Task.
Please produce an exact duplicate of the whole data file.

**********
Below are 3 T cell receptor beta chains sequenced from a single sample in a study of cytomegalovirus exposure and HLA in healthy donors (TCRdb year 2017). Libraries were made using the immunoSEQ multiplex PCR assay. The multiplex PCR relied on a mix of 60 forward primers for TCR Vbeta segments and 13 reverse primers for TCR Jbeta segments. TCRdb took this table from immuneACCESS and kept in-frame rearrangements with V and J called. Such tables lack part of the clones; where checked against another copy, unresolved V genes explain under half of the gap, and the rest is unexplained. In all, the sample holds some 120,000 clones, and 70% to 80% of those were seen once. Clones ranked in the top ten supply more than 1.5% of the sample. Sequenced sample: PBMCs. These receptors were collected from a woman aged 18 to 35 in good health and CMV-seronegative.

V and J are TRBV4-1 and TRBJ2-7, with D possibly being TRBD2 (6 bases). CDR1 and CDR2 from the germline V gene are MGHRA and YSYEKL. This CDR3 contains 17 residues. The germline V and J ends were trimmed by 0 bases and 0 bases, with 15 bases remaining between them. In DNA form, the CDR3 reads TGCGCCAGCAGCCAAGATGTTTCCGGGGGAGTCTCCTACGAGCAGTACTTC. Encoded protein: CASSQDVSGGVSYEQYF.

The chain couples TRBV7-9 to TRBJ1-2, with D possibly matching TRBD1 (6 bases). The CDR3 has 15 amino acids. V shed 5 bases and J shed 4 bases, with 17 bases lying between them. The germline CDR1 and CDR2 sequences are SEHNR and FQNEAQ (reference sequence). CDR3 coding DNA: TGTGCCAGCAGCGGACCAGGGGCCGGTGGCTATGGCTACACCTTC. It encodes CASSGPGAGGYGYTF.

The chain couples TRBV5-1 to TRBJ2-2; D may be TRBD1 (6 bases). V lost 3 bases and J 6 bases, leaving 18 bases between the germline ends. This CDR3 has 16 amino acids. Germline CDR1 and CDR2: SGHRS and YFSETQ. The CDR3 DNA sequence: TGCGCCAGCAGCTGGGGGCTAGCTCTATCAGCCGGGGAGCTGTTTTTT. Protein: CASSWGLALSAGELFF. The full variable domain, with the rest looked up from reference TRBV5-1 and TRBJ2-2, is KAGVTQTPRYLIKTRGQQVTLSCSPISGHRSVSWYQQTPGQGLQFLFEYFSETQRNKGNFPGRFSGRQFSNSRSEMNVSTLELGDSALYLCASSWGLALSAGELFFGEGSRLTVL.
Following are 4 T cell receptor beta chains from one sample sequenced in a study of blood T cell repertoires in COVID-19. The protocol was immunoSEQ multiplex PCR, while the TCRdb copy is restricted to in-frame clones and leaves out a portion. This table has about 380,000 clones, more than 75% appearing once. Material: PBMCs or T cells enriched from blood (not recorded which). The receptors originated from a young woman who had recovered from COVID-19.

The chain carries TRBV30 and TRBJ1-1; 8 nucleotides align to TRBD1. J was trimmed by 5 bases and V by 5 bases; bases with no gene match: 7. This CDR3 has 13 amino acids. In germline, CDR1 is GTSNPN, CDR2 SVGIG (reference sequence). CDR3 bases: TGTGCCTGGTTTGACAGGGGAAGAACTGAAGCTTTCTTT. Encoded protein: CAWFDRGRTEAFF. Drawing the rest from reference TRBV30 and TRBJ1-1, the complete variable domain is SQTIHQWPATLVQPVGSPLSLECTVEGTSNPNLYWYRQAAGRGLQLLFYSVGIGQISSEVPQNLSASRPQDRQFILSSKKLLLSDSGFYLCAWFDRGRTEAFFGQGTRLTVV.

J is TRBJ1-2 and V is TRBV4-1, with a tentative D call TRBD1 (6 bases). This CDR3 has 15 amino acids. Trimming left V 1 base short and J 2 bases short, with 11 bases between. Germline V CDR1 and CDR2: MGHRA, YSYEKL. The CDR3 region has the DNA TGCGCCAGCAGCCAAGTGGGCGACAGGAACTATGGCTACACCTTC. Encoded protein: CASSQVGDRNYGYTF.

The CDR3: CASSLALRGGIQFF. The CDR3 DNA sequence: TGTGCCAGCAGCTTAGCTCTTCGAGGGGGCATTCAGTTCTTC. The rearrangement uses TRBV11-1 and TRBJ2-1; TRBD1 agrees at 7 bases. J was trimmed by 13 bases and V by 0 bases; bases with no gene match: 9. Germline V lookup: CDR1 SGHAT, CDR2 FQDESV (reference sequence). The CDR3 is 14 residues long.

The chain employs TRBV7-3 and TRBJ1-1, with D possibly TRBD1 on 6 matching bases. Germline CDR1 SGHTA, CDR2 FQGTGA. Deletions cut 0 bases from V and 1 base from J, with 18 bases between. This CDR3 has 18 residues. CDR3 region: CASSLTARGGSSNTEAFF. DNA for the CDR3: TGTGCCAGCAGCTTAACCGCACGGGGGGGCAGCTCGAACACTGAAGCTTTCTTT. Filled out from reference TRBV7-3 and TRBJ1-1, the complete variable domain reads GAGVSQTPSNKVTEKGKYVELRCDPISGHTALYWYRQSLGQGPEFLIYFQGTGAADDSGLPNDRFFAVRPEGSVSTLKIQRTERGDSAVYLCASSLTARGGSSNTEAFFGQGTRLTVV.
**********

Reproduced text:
Below are 3 T cell receptor beta chains sequenced from a single sample in a study of cytomegalovirus exposure and HLA in healthy donors (TCRdb year 2017). Libraries were made using the immunoSEQ multiplex PCR assay. The multiplex PCR relied on a mix of 60 forward primers for TCR Vbeta segments and 13 reverse primers for TCR Jbeta segments. TCRdb took this table from immuneACCESS and kept in-frame rearrangements with V and J called. Such tables lack part of the clones; where checked against another copy, unresolved V genes explain under half of the gap, and the rest is unexplained. In all, the sample holds some 120,000 clones, and 70% to 80% of those were seen once. Clones ranked in the top ten supply more than 1.5% of the sample. Sequenced sample: PBMCs. These receptors were collected from a woman aged 18 to 35 in good health and CMV-seronegative.

V and J are TRBV4-1 and TRBJ2-7, with D possibly being TRBD2 (6 bases). CDR1 and CDR2 from the germline V gene are MGHRA and YSYEKL. This CDR3 contains 17 residues. The germline V and J ends were trimmed by 0 bases and 0 bases, with 15 bases remaining between them. In DNA form, the CDR3 reads TGCGCCAGCAGCCAAGATGTTTCCGGGGGAGTCTCCTACGAGCAGTACTTC. Encoded protein: CASSQDVSGGVSYEQYF.

The chain couples TRBV7-9 to TRBJ1-2, with D possibly matching TRBD1 (6 bases). The CDR3 has 15 amino acids. V shed 5 bases and J shed 4 bases, with 17 bases lying between them. The germline CDR1 and CDR2 sequences are SEHNR and FQNEAQ (reference sequence). CDR3 coding DNA: TGTGCCAGCAGCGGACCAGGGGCCGGTGGCTATGGCTACACCTTC. It encodes CASSGPGAGGYGYTF.

The chain couples TRBV5-1 to TRBJ2-2; D may be TRBD1 (6 bases). V lost 3 bases and J 6 bases, leaving 18 bases between the germline ends. This CDR3 has 16 amino acids. Germline CDR1 and CDR2: SGHRS and YFSETQ. The CDR3 DNA sequence: TGCGCCAGCAGCTGGGGGCTAGCTCTATCAGCCGGGGAGCTGTTTTTT. Protein: CASSWGLALSAGELFF. The full variable domain, with the rest looked up from reference TRBV5-1 and TRBJ2-2, is KAGVTQTPRYLIKTRGQQVTLSCSPISGHRSVSWYQQTPGQGLQFLFEYFSETQRNKGNFPGRFSGRQFSNSRSEMNVSTLELGDSALYLCASSWGLALSAGELFFGEGSRLTVL.
Following are 4 T cell receptor beta chains from one sample sequenced in a study of blood T cell repertoires in COVID-19. The protocol was immunoSEQ multiplex PCR, while the TCRdb copy is restricted to in-frame clones and leaves out a portion. This table has about 380,000 clones, more than 75% appearing once. Material: PBMCs or T cells enriched from blood (not recorded which). The receptors originated from a young woman who had recovered from COVID-19.

The chain carries TRBV30 and TRBJ1-1; 8 nucleotides align to TRBD1. J was trimmed by 5 bases and V by 5 bases; bases with no gene match: 7. This CDR3 has 13 amino acids. In germline, CDR1 is GTSNPN, CDR2 SVGIG (reference sequence). CDR3 bases: TGTGCCTGGTTTGACAGGGGAAGAACTGAAGCTTTCTTT. Encoded protein: CAWFDRGRTEAFF. Drawing the rest from reference TRBV30 and TRBJ1-1, the complete variable domain is SQTIHQWPATLVQPVGSPLSLECTVEGTSNPNLYWYRQAAGRGLQLLFYSVGIGQISSEVPQNLSASRPQDRQFILSSKKLLLSDSGFYLCAWFDRGRTEAFFGQGTRLTVV.

J is TRBJ1-2 and V is TRBV4-1, with a tentative D call TRBD1 (6 bases). This CDR3 has 15 amino acids. Trimming left V 1 base short and J 2 bases short, with 11 bases between. Germline V CDR1 and CDR2: MGHRA, YSYEKL. The CDR3 region has the DNA TGCGCCAGCAGCCAAGTGGGCGACAGGAACTATGGCTACACCTTC. Encoded protein: CASSQVGDRNYGYTF.

The CDR3: CASSLALRGGIQFF. The CDR3 DNA sequence: TGTGCCAGCAGCTTAGCTCTTCGAGGGGGCATTCAGTTCTTC. The rearrangement uses TRBV11-1 and TRBJ2-1; TRBD1 agrees at 7 bases. J was trimmed by 13 bases and V by 0 bases; bases with no gene match: 9. Germline V lookup: CDR1 SGHAT, CDR2 FQDESV (reference sequence). The CDR3 is 14 residues long.

The chain employs TRBV7-3 and TRBJ1-1, with D possibly TRBD1 on 6 matching bases. Germline CDR1 SGHTA, CDR2 FQGTGA. Deletions cut 0 bases from V and 1 base from J, with 18 bases between. This CDR3 has 18 residues. CDR3 region: CASSLTARGGSSNTEAFF. DNA for the CDR3: TGTGCCAGCAGCTTAACCGCACGGGGGGGCAGCTCGAACACTGAAGCTTTCTTT. Filled out from reference TRBV7-3 and TRBJ1-1, the complete variable domain reads GAGVSQTPSNKVTEKGKYVELRCDPISGHTALYWYRQSLGQGPEFLIYFQGTGAADDSGLPNDRFFAVRPEGSVSTLKIQRTERGDSAVYLCASSLTARGGSSNTEAFFGQGTRLTVV.